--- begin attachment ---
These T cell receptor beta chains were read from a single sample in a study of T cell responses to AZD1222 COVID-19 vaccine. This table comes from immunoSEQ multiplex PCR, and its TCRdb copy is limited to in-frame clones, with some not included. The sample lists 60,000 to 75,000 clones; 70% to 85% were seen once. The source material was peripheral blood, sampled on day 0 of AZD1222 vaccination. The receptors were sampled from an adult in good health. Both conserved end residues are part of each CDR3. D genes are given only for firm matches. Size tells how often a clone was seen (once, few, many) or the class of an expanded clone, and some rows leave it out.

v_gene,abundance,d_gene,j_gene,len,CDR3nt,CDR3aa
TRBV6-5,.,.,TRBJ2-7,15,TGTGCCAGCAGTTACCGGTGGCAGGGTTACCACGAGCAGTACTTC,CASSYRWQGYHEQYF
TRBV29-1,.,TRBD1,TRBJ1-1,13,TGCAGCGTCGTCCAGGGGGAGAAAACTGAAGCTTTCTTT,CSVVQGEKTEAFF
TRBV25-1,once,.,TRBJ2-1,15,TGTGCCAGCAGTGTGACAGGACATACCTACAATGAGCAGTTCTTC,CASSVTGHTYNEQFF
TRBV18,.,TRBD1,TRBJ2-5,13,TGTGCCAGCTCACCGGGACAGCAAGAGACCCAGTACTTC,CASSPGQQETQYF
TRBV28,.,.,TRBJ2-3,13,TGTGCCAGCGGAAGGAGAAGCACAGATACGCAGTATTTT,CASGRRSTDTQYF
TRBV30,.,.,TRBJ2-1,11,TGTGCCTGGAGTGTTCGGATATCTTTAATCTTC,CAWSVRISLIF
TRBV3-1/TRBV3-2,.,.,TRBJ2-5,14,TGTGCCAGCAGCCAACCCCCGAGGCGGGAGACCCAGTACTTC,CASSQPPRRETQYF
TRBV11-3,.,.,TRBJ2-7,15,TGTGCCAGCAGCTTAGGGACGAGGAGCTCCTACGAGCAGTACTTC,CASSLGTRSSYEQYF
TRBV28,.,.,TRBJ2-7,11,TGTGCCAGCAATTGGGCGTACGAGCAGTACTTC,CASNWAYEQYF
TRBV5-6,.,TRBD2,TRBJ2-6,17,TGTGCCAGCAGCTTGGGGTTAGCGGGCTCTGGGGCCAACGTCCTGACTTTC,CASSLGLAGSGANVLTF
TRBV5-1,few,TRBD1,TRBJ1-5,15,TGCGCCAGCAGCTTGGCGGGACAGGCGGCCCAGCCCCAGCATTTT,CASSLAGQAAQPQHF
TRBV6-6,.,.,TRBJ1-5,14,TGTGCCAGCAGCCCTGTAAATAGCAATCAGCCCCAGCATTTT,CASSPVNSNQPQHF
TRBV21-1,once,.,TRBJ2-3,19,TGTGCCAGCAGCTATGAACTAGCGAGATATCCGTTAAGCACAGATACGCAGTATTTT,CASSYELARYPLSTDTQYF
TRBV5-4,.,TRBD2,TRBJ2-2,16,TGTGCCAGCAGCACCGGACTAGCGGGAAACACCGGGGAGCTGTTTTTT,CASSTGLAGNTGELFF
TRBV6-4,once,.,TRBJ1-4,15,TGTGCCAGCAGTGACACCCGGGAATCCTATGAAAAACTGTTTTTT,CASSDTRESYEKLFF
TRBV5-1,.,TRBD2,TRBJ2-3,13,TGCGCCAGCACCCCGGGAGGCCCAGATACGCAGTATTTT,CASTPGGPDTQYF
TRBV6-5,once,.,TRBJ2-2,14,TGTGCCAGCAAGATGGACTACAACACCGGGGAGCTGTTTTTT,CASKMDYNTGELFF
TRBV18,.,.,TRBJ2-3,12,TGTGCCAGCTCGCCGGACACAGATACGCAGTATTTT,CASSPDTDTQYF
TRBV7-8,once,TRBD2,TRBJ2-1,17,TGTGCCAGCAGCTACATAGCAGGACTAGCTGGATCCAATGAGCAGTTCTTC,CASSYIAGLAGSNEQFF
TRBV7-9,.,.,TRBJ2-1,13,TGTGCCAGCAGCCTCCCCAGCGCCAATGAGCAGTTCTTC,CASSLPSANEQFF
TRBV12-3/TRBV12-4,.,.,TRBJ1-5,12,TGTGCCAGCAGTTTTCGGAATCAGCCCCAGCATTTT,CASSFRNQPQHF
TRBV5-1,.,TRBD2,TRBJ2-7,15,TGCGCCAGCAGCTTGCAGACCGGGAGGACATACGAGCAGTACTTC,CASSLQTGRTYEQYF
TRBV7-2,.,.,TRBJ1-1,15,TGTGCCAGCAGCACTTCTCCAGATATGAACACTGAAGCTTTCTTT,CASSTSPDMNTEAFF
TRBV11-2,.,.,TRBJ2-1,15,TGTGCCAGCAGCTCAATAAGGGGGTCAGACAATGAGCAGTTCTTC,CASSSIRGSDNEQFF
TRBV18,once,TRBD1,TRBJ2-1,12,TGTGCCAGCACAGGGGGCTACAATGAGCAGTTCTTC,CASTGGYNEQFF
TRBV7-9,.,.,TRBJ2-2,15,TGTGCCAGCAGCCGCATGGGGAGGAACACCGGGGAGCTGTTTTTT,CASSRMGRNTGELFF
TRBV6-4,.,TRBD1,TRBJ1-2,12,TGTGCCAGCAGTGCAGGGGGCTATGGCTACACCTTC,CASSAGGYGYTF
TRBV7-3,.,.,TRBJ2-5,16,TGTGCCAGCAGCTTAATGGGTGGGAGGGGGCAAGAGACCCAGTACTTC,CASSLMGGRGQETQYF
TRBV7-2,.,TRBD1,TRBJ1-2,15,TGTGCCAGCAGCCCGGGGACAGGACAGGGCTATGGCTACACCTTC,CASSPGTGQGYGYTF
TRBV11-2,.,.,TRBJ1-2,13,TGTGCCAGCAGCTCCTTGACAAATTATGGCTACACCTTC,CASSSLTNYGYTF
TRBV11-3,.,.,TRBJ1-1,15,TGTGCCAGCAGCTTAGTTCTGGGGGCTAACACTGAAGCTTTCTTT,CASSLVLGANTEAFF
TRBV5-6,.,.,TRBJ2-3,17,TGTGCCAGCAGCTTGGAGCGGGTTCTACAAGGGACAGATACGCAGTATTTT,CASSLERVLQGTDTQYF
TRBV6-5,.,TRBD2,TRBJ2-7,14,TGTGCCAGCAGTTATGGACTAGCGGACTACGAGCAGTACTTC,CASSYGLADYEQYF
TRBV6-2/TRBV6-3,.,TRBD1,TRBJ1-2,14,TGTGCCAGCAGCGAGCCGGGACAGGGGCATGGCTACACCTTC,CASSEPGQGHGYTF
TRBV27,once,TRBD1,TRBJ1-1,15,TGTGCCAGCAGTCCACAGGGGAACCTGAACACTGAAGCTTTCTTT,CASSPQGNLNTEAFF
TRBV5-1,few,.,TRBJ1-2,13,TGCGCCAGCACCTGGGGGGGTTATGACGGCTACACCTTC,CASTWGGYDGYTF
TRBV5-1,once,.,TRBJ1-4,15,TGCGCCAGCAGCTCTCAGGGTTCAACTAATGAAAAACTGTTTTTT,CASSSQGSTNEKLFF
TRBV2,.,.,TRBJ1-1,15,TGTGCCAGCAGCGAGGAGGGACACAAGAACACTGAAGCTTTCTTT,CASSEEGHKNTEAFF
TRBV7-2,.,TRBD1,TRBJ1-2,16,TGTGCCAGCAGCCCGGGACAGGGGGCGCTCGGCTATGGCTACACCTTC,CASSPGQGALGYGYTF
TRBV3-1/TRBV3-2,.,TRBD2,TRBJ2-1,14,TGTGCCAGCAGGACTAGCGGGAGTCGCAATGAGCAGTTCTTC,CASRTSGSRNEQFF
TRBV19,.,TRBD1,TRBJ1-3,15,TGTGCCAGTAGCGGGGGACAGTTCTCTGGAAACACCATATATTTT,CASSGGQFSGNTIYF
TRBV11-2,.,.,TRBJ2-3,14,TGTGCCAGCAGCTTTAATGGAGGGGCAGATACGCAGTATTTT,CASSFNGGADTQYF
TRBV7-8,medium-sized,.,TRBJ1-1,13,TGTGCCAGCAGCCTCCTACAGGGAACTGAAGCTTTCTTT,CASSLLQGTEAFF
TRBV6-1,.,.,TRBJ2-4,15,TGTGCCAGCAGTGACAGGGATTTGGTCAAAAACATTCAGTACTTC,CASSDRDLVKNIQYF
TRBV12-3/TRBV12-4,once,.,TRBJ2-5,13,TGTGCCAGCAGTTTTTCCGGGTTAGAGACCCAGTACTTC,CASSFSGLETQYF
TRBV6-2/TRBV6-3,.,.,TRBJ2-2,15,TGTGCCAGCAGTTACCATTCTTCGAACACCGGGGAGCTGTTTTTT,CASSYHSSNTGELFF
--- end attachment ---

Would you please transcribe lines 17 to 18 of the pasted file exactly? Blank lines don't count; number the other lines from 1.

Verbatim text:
TRBV6-4,once,.,TRBJ1-4,15,TGTGCCAGCAGTGACACCCGGGAATCCTATGAAAAACTGTTTTTT,CASSDTRESYEKLFF
TRBV5-1,.,TRBD2,TRBJ2-3,13,TGCGCCAGCACCCCGGGAGGCCCAGATACGCAGTATTTT,CASTPGGPDTQYF